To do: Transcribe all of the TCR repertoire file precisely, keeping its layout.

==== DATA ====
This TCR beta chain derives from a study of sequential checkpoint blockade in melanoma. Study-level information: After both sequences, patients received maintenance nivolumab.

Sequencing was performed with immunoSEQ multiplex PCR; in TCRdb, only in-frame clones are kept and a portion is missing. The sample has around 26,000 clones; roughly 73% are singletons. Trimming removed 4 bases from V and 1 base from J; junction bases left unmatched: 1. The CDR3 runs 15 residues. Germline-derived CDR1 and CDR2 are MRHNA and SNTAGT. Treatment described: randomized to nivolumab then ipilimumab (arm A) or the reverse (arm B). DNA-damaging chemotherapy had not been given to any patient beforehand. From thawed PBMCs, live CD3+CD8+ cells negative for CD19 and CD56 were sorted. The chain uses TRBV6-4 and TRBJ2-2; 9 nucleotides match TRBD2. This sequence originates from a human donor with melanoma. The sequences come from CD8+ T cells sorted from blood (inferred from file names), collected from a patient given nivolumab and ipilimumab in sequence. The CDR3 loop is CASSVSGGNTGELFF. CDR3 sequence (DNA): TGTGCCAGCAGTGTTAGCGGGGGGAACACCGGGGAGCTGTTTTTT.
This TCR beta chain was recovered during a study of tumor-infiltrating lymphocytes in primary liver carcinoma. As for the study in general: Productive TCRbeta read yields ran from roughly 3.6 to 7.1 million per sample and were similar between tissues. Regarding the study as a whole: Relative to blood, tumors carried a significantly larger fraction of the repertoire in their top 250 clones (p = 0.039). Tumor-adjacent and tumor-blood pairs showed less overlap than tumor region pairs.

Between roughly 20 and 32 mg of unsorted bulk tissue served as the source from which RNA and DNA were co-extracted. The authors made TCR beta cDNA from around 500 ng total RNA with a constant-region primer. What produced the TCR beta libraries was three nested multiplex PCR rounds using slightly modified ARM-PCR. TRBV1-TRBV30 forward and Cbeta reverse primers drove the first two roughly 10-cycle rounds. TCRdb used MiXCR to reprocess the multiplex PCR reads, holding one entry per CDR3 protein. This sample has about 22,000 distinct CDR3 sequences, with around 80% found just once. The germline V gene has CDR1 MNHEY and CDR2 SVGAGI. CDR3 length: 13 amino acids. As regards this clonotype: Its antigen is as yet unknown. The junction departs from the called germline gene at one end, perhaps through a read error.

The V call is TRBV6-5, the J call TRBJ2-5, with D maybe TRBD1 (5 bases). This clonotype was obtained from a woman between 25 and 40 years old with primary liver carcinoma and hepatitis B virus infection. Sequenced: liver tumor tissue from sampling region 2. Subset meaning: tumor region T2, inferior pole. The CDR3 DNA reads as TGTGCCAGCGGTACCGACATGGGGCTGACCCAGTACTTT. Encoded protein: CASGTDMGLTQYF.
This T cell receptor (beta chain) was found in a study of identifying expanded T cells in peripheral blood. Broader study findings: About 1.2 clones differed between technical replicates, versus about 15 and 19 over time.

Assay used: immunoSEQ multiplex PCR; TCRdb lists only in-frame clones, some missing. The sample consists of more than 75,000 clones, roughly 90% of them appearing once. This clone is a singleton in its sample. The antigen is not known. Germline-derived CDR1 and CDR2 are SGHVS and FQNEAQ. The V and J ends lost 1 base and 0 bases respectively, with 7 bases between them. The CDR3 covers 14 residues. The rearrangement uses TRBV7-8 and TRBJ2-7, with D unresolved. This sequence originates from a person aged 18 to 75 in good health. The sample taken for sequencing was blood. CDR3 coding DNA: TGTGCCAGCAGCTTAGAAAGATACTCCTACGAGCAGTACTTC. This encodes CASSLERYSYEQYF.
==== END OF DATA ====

This TCR beta chain derives from a study of sequential checkpoint blockade in melanoma. Study-level information: After both sequences, patients received maintenance nivolumab.

Sequencing was performed with immunoSEQ multiplex PCR; in TCRdb, only in-frame clones are kept and a portion is missing. The sample has around 26,000 clones; roughly 73% are singletons. Trimming removed 4 bases from V and 1 base from J; junction bases left unmatched: 1. The CDR3 runs 15 residues. Germline-derived CDR1 and CDR2 are MRHNA and SNTAGT. Treatment described: randomized to nivolumab then ipilimumab (arm A) or the reverse (arm B). DNA-damaging chemotherapy had not been given to any patient beforehand. From thawed PBMCs, live CD3+CD8+ cells negative for CD19 and CD56 were sorted. The chain uses TRBV6-4 and TRBJ2-2; 9 nucleotides match TRBD2. This sequence originates from a human donor with melanoma. The sequences come from CD8+ T cells sorted from blood (inferred from file names), collected from a patient given nivolumab and ipilimumab in sequence. The CDR3 loop is CASSVSGGNTGELFF. CDR3 sequence (DNA): TGTGCCAGCAGTGTTAGCGGGGGGAACACCGGGGAGCTGTTTTTT.
This TCR beta chain was recovered during a study of tumor-infiltrating lymphocytes in primary liver carcinoma. As for the study in general: Productive TCRbeta read yields ran from roughly 3.6 to 7.1 million per sample and were similar between tissues. Regarding the study as a whole: Relative to blood, tumors carried a significantly larger fraction of the repertoire in their top 250 clones (p = 0.039). Tumor-adjacent and tumor-blood pairs showed less overlap than tumor region pairs.

Between roughly 20 and 32 mg of unsorted bulk tissue served as the source from which RNA and DNA were co-extracted. The authors made TCR beta cDNA from around 500 ng total RNA with a constant-region primer. What produced the TCR beta libraries was three nested multiplex PCR rounds using slightly modified ARM-PCR. TRBV1-TRBV30 forward and Cbeta reverse primers drove the first two roughly 10-cycle rounds. TCRdb used MiXCR to reprocess the multiplex PCR reads, holding one entry per CDR3 protein. This sample has about 22,000 distinct CDR3 sequences, with around 80% found just once. The germline V gene has CDR1 MNHEY and CDR2 SVGAGI. CDR3 length: 13 amino acids. As regards this clonotype: Its antigen is as yet unknown. The junction departs from the called germline gene at one end, perhaps through a read error.

The V call is TRBV6-5, the J call TRBJ2-5, with D maybe TRBD1 (5 bases). This clonotype was obtained from a woman between 25 and 40 years old with primary liver carcinoma and hepatitis B virus infection. Sequenced: liver tumor tissue from sampling region 2. Subset meaning: tumor region T2, inferior pole. The CDR3 DNA reads as TGTGCCAGCGGTACCGACATGGGGCTGACCCAGTACTTT. Encoded protein: CASGTDMGLTQYF.
This T cell receptor (beta chain) was found in a study of identifying expanded T cells in peripheral blood. Broader study findings: About 1.2 clones differed between technical replicates, versus about 15 and 19 over time.

Assay used: immunoSEQ multiplex PCR; TCRdb lists only in-frame clones, some missing. The sample consists of more than 75,000 clones, roughly 90% of them appearing once. This clone is a singleton in its sample. The antigen is not known. Germline-derived CDR1 and CDR2 are SGHVS and FQNEAQ. The V and J ends lost 1 base and 0 bases respectively, with 7 bases between them. The CDR3 covers 14 residues. The rearrangement uses TRBV7-8 and TRBJ2-7, with D unresolved. This sequence originates from a person aged 18 to 75 in good health. The sample taken for sequencing was blood. CDR3 coding DNA: TGTGCCAGCAGCTTAGAAAGATACTCCTACGAGCAGTACTTC. This encodes CASSLERYSYEQYF.